Montana’s newly adopted mountain lion hunting plan favors recreational trophy hunting interests over public safety and sound wildlife management. The Fish and Wildlife Commission voted unanimously to adopt the quotas at its June 25 meeting, despite opposition from the Mountain Lion Foundation (MLF) and members of the public. MLF submitted written comments pointing out that Montana’s hunting quotas are unsustainable and likely to increase conflicts between lions, people, livestock and pets. Commission staff acknowledged receiving an unusually high number of public input, the majority of which opposed the plan. The adopted plan allows hunters to kill 668 of the state’s native lions over an 8-month season, with methods that include the use of hounds.
In written testimony, MLF clearly demonstrated that Montana Fish, Wildlife and Parks (FWP) has drastically overestimated the state’s mountain lion population at 5,330 animals. The actual number may be less than half of that. A scientific analysis of the state’s habitat areas and known density rates for mountain lions puts their likely population between 2,112 and 3,258.
“The commission has adopted quotas that would be unsustainable for a population of 5,330 cats, but considering the actual population is likely much less, this plan is devastating for the mountain lion population and poses risks to humans and domestic animals as well,” stated the CEO of the Mountain Lion Foundation.
MLF clearly pointed to scientific sustainable standards that allow the killing of no more than 12-14% of a population in any given year – a rate that should factor in all human-caused fatalities, including traffic accidents and poisonings. But Montana’s hunting quotas could kill as much as 31% of the lion population. MLF warns that such aggressive hunting rates are shown to increase human and livestock conflicts.
In addition, there are numerous recent studies in Washington State and British Columbia that find higher rates of hunting disrupt the lions’ highly territorial social structure and lead to an increase in human and livestock encounters. Researchers in Washington State found that as wildlife officials increased quotas and lengthened hunting seasons, mountain lion complaints increased rather than decreased. Another study out of Washington State found that male home range size increased in response to increased hunting pressure, leading to increased human and livestock conflict with sub-adult males. These findings were supported by a study in British Columbia, which also concluded that increased hunting pressure resulted in increased conflict with humans.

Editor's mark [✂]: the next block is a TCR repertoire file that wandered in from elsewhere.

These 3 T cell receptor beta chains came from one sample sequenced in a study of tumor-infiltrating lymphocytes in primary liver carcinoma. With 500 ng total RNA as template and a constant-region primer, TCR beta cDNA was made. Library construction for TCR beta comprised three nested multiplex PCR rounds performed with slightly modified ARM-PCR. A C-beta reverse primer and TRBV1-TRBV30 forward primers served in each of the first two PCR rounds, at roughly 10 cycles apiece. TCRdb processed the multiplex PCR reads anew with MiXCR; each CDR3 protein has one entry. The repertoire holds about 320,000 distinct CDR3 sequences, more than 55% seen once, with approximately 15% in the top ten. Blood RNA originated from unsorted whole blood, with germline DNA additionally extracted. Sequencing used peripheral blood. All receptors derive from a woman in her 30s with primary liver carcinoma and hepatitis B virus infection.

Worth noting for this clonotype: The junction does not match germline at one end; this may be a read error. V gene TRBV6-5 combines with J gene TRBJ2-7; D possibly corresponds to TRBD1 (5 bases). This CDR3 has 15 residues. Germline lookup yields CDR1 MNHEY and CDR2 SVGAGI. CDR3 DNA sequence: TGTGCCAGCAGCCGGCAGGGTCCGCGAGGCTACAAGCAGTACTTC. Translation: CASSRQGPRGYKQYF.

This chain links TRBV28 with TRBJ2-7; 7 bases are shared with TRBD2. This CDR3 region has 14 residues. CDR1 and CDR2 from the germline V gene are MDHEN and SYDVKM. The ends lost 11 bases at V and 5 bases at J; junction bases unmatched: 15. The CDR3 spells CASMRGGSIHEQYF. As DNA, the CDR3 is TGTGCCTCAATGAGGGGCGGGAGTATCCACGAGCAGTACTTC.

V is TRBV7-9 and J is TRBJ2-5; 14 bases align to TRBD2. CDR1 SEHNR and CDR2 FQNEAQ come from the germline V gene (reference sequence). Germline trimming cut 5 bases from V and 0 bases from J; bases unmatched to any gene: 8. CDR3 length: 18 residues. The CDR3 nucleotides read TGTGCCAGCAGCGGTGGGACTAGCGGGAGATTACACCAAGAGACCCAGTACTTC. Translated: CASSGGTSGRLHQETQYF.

In a letter submitted during the Commission’s public comment period, MLF urged FWP to adopt lower hunting quotas, remove female lions from the quota, eliminate hounding, and delay the start of the season until at least December 1. Under the adopted plan, archery season opens in early September and the overall season continues through April. “This means Montana’s lions are relentlessly hounded and hunted for eight months of the year,” stated Michelle Blake, MLF Regional Coordinator for Montana. “Studies show that seasons need to open in December or later to avoid high numbers of orphaned kittens and cubs. Hounding is banned in one-third of the U.S. because it’s not considered fair chase, and it also puts non-target wildlife at risk of being injured and killed by the dog packs.”
Pointing to accepted sustainable practices that limit female lions to more than 20% of a total quota, the MLF rejected the state’s plan to include up to 26% female lions in the total take. This practice, coupled with the state’s unusually early and long season, likely causes kittens and cubs to be orphaned at an unacceptably high rate. MLF maintains that mountain lions are a self-regulating native species that does not need to be hunted at all, but where hunting does occur, female lions shouldn’t be included in the quotas because they contribute disproportionately to the population.
“At one point, these animals were nearly vilified and hunted out of existence. This is a native species that has a right to be here and thrive,” says Chase. “We do have the means to peacefully coexist with them, keeping humans and domestic animals safe in the process. Attitudes are changing; people increasingly understand that this apex species is an essential part of a healthy ecosystem. It’s past time for game management policies to catch up.”
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Founded in 1986, the Mountain Lion Foundation is a national nonprofit organization with a mission to ensure that America’s lion survives and flourishes in the wild.